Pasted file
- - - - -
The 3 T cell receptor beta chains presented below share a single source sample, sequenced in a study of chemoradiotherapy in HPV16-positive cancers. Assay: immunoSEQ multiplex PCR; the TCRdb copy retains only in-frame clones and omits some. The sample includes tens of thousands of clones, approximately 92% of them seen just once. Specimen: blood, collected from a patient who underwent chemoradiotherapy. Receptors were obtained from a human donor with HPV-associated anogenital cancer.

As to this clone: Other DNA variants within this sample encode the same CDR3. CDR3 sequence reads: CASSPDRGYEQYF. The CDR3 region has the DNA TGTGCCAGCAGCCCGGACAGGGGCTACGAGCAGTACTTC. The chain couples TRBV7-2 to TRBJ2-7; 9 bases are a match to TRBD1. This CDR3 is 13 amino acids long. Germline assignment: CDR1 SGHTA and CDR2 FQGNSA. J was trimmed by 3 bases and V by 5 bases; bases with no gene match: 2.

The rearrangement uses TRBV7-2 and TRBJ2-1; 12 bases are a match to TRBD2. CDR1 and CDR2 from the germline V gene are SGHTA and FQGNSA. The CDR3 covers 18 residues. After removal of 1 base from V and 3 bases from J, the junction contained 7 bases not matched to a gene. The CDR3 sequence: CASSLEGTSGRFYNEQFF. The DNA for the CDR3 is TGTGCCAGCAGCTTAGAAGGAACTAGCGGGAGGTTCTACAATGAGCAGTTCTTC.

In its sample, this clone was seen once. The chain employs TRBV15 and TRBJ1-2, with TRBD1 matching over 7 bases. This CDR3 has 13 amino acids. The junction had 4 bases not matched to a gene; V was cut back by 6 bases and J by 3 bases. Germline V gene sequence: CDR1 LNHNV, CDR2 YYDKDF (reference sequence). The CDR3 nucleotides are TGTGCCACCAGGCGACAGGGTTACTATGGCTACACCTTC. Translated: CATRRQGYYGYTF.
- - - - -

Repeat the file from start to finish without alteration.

The 3 T cell receptor beta chains presented below share a single source sample, sequenced in a study of chemoradiotherapy in HPV16-positive cancers. Assay: immunoSEQ multiplex PCR; the TCRdb copy retains only in-frame clones and omits some. The sample includes tens of thousands of clones, approximately 92% of them seen just once. Specimen: blood, collected from a patient who underwent chemoradiotherapy. Receptors were obtained from a human donor with HPV-associated anogenital cancer.

As to this clone: Other DNA variants within this sample encode the same CDR3. CDR3 sequence reads: CASSPDRGYEQYF. The CDR3 region has the DNA TGTGCCAGCAGCCCGGACAGGGGCTACGAGCAGTACTTC. The chain couples TRBV7-2 to TRBJ2-7; 9 bases are a match to TRBD1. This CDR3 is 13 amino acids long. Germline assignment: CDR1 SGHTA and CDR2 FQGNSA. J was trimmed by 3 bases and V by 5 bases; bases with no gene match: 2.

The rearrangement uses TRBV7-2 and TRBJ2-1; 12 bases are a match to TRBD2. CDR1 and CDR2 from the germline V gene are SGHTA and FQGNSA. The CDR3 covers 18 residues. After removal of 1 base from V and 3 bases from J, the junction contained 7 bases not matched to a gene. The CDR3 sequence: CASSLEGTSGRFYNEQFF. The DNA for the CDR3 is TGTGCCAGCAGCTTAGAAGGAACTAGCGGGAGGTTCTACAATGAGCAGTTCTTC.

In its sample, this clone was seen once. The chain employs TRBV15 and TRBJ1-2, with TRBD1 matching over 7 bases. This CDR3 has 13 amino acids. The junction had 4 bases not matched to a gene; V was cut back by 6 bases and J by 3 bases. Germline V gene sequence: CDR1 LNHNV, CDR2 YYDKDF (reference sequence). The CDR3 nucleotides are TGTGCCACCAGGCGACAGGGTTACTATGGCTACACCTTC. Translated: CATRRQGYYGYTF.